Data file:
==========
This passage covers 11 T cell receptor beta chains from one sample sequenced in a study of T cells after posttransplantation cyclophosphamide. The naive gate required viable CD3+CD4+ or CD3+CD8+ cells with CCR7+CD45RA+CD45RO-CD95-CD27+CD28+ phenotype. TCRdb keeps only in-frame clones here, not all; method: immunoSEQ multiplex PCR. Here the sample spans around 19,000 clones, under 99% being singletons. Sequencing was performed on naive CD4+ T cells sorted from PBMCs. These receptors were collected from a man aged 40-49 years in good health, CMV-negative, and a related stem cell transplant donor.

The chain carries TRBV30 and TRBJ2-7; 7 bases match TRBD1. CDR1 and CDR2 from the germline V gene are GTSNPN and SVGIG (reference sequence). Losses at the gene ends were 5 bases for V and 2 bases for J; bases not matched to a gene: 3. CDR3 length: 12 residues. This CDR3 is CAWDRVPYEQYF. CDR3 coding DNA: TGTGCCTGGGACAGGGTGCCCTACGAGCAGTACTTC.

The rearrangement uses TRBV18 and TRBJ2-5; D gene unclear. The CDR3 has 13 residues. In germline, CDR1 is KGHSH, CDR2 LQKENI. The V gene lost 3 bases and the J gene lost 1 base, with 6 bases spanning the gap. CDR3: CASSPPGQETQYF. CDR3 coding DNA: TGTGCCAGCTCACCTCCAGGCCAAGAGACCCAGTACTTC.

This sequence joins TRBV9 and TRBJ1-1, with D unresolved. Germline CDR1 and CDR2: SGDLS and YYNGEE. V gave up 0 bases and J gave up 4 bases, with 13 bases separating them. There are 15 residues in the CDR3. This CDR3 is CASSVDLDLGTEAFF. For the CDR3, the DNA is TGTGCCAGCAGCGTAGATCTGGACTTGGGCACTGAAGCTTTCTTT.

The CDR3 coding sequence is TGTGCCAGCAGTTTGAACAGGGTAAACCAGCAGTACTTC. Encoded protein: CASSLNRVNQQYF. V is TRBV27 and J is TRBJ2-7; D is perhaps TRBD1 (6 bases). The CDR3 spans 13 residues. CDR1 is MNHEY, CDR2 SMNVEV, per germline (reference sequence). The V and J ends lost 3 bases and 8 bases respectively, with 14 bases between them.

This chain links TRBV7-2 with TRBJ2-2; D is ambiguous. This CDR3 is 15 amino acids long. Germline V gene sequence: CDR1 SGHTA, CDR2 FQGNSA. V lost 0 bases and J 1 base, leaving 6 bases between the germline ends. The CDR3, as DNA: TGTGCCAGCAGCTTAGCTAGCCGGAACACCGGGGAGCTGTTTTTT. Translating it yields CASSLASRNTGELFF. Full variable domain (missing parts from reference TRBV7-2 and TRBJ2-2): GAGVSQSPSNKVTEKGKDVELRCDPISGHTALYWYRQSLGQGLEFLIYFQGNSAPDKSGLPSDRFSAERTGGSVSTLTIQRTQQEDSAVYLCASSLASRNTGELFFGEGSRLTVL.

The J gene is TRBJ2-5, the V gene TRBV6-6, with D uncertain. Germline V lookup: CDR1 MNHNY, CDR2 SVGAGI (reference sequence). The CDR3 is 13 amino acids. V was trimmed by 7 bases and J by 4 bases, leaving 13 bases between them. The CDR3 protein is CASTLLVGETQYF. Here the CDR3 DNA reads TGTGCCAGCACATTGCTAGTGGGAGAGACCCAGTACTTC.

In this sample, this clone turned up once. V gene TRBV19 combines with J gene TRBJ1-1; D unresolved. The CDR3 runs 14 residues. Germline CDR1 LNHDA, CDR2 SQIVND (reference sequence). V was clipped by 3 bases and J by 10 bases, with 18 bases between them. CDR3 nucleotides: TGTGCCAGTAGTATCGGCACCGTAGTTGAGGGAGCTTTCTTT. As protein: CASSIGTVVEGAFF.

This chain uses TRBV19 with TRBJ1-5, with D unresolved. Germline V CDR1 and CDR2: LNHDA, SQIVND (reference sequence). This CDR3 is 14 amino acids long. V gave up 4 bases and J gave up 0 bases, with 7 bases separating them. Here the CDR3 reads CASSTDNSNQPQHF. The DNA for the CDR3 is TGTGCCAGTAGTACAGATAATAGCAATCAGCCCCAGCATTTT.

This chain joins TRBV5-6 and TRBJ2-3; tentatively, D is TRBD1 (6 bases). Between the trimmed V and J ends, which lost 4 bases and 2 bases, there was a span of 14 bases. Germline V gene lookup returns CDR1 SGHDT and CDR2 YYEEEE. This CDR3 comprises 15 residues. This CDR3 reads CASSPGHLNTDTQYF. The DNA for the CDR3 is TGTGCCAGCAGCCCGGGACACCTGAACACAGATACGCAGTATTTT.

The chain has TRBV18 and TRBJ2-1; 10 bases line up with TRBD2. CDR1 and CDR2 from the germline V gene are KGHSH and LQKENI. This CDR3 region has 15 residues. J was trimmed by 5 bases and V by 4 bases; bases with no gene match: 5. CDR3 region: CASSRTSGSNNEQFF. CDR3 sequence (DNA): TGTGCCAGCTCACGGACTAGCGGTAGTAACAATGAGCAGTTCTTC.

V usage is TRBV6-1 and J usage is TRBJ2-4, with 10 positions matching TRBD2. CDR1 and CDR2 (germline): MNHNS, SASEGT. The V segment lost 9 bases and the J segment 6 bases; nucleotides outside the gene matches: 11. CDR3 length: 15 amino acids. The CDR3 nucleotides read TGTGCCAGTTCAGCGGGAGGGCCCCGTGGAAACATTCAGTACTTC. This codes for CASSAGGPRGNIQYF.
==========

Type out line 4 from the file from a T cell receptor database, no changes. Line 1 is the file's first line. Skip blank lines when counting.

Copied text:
This sequence joins TRBV9 and TRBJ1-1, with D unresolved. Germline CDR1 and CDR2: SGDLS and YYNGEE. V gave up 0 bases and J gave up 4 bases, with 13 bases separating them. There are 15 residues in the CDR3. This CDR3 is CASSVDLDLGTEAFF. For the CDR3, the DNA is TGTGCCAGCAGCGTAGATCTGGACTTGGGCACTGAAGCTTTCTTT.